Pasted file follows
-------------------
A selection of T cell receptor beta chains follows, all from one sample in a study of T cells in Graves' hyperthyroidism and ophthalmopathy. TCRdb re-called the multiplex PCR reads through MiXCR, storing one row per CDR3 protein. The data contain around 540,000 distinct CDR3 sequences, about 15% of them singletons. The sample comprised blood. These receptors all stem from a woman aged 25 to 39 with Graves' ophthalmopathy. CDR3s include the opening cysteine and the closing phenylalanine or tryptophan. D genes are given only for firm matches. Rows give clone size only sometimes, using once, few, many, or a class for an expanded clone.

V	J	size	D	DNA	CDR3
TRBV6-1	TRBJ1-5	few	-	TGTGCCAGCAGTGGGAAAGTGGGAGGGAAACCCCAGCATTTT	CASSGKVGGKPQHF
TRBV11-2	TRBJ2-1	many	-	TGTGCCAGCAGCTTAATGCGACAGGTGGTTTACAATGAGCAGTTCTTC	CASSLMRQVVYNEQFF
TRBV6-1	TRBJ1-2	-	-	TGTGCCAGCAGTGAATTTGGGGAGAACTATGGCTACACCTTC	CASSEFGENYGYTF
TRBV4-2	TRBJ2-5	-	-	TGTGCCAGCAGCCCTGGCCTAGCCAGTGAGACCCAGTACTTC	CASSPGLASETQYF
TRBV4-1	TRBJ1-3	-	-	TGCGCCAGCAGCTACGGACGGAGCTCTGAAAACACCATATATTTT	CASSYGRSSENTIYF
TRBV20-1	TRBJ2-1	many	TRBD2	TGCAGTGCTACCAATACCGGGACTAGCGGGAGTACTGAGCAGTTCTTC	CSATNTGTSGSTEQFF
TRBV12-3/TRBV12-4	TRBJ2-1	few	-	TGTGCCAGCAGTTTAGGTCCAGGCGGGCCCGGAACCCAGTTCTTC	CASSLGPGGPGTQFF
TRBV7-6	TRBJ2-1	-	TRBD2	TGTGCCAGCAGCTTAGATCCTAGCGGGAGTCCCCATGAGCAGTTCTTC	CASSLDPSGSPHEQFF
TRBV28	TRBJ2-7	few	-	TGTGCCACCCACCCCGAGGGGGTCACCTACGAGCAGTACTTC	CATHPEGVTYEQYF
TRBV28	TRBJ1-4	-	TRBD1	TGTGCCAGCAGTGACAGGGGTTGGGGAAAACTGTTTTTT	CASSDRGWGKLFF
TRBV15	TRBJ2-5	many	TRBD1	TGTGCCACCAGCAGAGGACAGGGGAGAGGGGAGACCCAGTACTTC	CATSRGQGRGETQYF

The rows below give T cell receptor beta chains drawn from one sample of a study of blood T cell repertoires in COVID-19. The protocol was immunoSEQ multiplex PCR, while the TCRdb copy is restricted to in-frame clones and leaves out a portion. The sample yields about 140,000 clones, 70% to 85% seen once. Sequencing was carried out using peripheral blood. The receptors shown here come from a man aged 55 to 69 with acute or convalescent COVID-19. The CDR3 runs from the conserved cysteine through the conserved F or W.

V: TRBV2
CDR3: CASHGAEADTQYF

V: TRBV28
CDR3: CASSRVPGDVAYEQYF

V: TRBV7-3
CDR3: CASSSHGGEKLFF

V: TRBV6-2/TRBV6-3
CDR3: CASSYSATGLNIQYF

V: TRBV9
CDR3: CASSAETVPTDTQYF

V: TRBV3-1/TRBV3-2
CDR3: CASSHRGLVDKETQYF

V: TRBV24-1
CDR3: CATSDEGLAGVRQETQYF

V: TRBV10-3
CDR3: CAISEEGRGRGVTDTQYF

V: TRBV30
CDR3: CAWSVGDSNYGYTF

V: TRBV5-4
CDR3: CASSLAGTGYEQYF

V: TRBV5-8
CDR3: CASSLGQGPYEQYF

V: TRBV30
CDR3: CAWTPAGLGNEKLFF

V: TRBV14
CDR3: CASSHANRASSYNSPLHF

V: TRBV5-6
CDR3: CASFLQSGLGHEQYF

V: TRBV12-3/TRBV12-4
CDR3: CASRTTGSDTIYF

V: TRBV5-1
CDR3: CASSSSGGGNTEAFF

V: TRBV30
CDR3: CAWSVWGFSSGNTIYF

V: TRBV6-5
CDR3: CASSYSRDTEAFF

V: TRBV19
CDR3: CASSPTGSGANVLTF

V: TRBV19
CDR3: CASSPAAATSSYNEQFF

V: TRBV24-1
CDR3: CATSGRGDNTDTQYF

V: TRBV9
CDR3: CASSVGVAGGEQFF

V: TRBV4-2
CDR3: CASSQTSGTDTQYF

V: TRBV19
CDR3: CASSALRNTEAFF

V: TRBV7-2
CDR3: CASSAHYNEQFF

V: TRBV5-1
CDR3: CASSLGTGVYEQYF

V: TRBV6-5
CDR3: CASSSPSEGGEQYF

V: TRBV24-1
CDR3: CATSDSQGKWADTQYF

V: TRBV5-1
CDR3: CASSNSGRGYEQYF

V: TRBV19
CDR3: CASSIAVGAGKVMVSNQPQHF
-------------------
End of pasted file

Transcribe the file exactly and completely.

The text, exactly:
A selection of T cell receptor beta chains follows, all from one sample in a study of T cells in Graves' hyperthyroidism and ophthalmopathy. TCRdb re-called the multiplex PCR reads through MiXCR, storing one row per CDR3 protein. The data contain around 540,000 distinct CDR3 sequences, about 15% of them singletons. The sample comprised blood. These receptors all stem from a woman aged 25 to 39 with Graves' ophthalmopathy. CDR3s include the opening cysteine and the closing phenylalanine or tryptophan. D genes are given only for firm matches. Rows give clone size only sometimes, using once, few, many, or a class for an expanded clone.

V	J	size	D	DNA	CDR3
TRBV6-1	TRBJ1-5	few	-	TGTGCCAGCAGTGGGAAAGTGGGAGGGAAACCCCAGCATTTT	CASSGKVGGKPQHF
TRBV11-2	TRBJ2-1	many	-	TGTGCCAGCAGCTTAATGCGACAGGTGGTTTACAATGAGCAGTTCTTC	CASSLMRQVVYNEQFF
TRBV6-1	TRBJ1-2	-	-	TGTGCCAGCAGTGAATTTGGGGAGAACTATGGCTACACCTTC	CASSEFGENYGYTF
TRBV4-2	TRBJ2-5	-	-	TGTGCCAGCAGCCCTGGCCTAGCCAGTGAGACCCAGTACTTC	CASSPGLASETQYF
TRBV4-1	TRBJ1-3	-	-	TGCGCCAGCAGCTACGGACGGAGCTCTGAAAACACCATATATTTT	CASSYGRSSENTIYF
TRBV20-1	TRBJ2-1	many	TRBD2	TGCAGTGCTACCAATACCGGGACTAGCGGGAGTACTGAGCAGTTCTTC	CSATNTGTSGSTEQFF
TRBV12-3/TRBV12-4	TRBJ2-1	few	-	TGTGCCAGCAGTTTAGGTCCAGGCGGGCCCGGAACCCAGTTCTTC	CASSLGPGGPGTQFF
TRBV7-6	TRBJ2-1	-	TRBD2	TGTGCCAGCAGCTTAGATCCTAGCGGGAGTCCCCATGAGCAGTTCTTC	CASSLDPSGSPHEQFF
TRBV28	TRBJ2-7	few	-	TGTGCCACCCACCCCGAGGGGGTCACCTACGAGCAGTACTTC	CATHPEGVTYEQYF
TRBV28	TRBJ1-4	-	TRBD1	TGTGCCAGCAGTGACAGGGGTTGGGGAAAACTGTTTTTT	CASSDRGWGKLFF
TRBV15	TRBJ2-5	many	TRBD1	TGTGCCACCAGCAGAGGACAGGGGAGAGGGGAGACCCAGTACTTC	CATSRGQGRGETQYF

The rows below give T cell receptor beta chains drawn from one sample of a study of blood T cell repertoires in COVID-19. The protocol was immunoSEQ multiplex PCR, while the TCRdb copy is restricted to in-frame clones and leaves out a portion. The sample yields about 140,000 clones, 70% to 85% seen once. Sequencing was carried out using peripheral blood. The receptors shown here come from a man aged 55 to 69 with acute or convalescent COVID-19. The CDR3 runs from the conserved cysteine through the conserved F or W.

V: TRBV2
CDR3: CASHGAEADTQYF

V: TRBV28
CDR3: CASSRVPGDVAYEQYF

V: TRBV7-3
CDR3: CASSSHGGEKLFF

V: TRBV6-2/TRBV6-3
CDR3: CASSYSATGLNIQYF

V: TRBV9
CDR3: CASSAETVPTDTQYF

V: TRBV3-1/TRBV3-2
CDR3: CASSHRGLVDKETQYF

V: TRBV24-1
CDR3: CATSDEGLAGVRQETQYF

V: TRBV10-3
CDR3: CAISEEGRGRGVTDTQYF

V: TRBV30
CDR3: CAWSVGDSNYGYTF

V: TRBV5-4
CDR3: CASSLAGTGYEQYF

V: TRBV5-8
CDR3: CASSLGQGPYEQYF

V: TRBV30
CDR3: CAWTPAGLGNEKLFF

V: TRBV14
CDR3: CASSHANRASSYNSPLHF

V: TRBV5-6
CDR3: CASFLQSGLGHEQYF

V: TRBV12-3/TRBV12-4
CDR3: CASRTTGSDTIYF

V: TRBV5-1
CDR3: CASSSSGGGNTEAFF

V: TRBV30
CDR3: CAWSVWGFSSGNTIYF

V: TRBV6-5
CDR3: CASSYSRDTEAFF

V: TRBV19
CDR3: CASSPTGSGANVLTF

V: TRBV19
CDR3: CASSPAAATSSYNEQFF

V: TRBV24-1
CDR3: CATSGRGDNTDTQYF

V: TRBV9
CDR3: CASSVGVAGGEQFF

V: TRBV4-2
CDR3: CASSQTSGTDTQYF

V: TRBV19
CDR3: CASSALRNTEAFF

V: TRBV7-2
CDR3: CASSAHYNEQFF

V: TRBV5-1
CDR3: CASSLGTGVYEQYF

V: TRBV6-5
CDR3: CASSSPSEGGEQYF

V: TRBV24-1
CDR3: CATSDSQGKWADTQYF

V: TRBV5-1
CDR3: CASSNSGRGYEQYF

V: TRBV19
CDR3: CASSIAVGAGKVMVSNQPQHF